My first pet was a gerbil I got when I was eight years old. I begged and begged for the little guy, and finally my parents cave in. Of course, like most kids, I got my initial thrill, and then the novelty started to wear off. But the responsibility did not, and I had to keep taking care of the gerbil for several years to come.
One night the little guy got accidently crushed in a door. I used to let him run around for exercise, and he was on one of those runs when my sister opened the door and he got squeezed between the frame and the door. Blood was pouring out of his nose, and his legs looked broken. Mom helped me patch him up as best we could, and then it was a long night of waiting. Mom brought a hot water bottle and we covered it in a towel and put it next to where he was sleeping. I remember crying with Mom as we watched over his little body.
Miraculously, he survived, and went on to live for many years. But I never forgot that harrowing night. It was my first experience of watching helplessly while something – or someone – struggled to survive. I learned something that night. A hard lesson for an eight year old, but a good education nonetheless.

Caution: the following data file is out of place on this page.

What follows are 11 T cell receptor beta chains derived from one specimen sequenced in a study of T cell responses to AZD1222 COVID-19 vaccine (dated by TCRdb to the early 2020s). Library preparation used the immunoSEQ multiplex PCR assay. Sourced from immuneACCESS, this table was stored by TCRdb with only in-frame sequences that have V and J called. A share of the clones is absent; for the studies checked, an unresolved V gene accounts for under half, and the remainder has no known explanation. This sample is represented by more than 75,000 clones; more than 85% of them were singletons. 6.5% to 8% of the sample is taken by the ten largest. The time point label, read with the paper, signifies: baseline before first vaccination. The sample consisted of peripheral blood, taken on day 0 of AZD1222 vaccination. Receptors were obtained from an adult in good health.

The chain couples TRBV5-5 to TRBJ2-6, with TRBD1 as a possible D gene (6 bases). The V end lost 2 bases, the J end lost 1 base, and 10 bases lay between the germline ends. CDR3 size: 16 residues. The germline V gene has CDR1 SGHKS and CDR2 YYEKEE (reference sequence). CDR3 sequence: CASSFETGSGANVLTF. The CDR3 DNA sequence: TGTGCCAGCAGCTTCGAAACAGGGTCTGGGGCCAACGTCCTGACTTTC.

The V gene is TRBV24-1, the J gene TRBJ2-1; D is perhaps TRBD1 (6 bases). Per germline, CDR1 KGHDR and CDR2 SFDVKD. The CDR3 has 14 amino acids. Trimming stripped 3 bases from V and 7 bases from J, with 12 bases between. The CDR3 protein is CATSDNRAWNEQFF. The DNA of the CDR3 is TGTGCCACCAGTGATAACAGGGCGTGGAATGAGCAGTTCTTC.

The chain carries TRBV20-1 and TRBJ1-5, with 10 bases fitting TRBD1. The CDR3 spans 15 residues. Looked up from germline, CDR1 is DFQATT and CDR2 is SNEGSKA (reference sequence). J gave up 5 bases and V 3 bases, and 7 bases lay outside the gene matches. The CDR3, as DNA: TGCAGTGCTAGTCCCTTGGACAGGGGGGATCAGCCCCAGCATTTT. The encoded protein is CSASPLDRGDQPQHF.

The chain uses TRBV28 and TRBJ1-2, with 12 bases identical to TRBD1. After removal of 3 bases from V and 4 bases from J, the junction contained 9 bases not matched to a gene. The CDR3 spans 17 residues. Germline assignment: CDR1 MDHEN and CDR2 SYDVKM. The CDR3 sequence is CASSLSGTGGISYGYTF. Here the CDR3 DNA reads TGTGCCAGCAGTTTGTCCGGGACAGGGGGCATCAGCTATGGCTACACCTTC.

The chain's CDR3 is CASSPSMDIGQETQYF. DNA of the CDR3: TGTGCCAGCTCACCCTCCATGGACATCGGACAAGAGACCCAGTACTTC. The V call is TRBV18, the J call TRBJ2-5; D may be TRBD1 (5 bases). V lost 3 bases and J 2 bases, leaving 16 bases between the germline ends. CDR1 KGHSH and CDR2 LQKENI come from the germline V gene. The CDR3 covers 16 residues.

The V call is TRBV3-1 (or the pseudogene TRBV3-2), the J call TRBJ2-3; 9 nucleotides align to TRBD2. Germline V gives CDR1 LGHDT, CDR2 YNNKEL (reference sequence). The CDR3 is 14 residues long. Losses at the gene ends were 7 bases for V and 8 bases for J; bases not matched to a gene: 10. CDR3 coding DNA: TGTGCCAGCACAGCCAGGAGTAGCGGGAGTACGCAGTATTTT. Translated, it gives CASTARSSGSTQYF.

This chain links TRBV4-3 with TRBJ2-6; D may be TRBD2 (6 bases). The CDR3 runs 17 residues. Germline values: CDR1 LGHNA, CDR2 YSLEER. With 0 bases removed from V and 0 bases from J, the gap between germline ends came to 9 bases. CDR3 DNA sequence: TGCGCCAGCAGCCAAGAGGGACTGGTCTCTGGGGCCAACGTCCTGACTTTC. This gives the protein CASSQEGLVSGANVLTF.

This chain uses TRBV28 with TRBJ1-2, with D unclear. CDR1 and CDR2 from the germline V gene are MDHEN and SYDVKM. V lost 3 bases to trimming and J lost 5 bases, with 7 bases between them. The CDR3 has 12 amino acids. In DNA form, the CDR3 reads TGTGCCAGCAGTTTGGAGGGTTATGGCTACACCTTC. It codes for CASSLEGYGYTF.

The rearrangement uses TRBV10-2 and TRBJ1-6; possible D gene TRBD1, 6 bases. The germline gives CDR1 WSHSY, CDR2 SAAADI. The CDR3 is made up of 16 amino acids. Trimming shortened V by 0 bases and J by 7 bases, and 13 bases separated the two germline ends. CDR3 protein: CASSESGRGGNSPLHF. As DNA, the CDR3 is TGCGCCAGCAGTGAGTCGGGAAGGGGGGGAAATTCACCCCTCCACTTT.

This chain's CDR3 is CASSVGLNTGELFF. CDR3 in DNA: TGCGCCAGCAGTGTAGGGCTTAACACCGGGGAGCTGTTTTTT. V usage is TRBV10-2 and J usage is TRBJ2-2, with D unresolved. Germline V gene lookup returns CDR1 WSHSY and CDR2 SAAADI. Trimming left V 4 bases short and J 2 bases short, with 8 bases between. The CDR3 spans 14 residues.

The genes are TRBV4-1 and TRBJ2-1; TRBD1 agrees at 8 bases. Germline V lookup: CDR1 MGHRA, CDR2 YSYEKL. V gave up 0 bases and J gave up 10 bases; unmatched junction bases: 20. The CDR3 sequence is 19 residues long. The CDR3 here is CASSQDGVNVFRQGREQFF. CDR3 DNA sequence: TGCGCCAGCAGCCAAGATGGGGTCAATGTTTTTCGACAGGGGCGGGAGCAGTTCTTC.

A few years ago my wife bought home a hamster that belonged to one of her client's children. The kid had grown bored of the hamster, and the poor thing sat completely neglected on a shelf in his room. If it was not for his mother coming in to feed it, it would have died and he would not have known the difference. My wife and I looked after that little guy for almost 3 years, until he died at a ripe old age. I was surprised to find myself nearly as shocked by the loss as I had been when my first gerbil died when I was a kid.
Zhuzhu pets are fake hamsters, that look and act like the real thing, but are actually electronic toys. Now, the attraction for many parents might be obvious; no muss, no fuss, and a near real experience of looking after a pet. But I see it as another step in the direction of losing all real experience for children.
A Zhuzhu pet is nothing more than an animated teddy bear. If parents are looking for a real learning experience for their child, then the responsibility of looking after a pet is a mighty good one. Forget to feed and water a real hamster, neglect it and do not give it any attention, and you are in for one hard lesson. Knowing that it is one day going to die, and your child is learning a true lesson in life.
Of course zhuzhu pets and other such toys have their place in a child's life, especially for the very young. But they are not going to teach kids anything about responsibility or the realities of life and death. For that, you might want to think about getting a real hamster.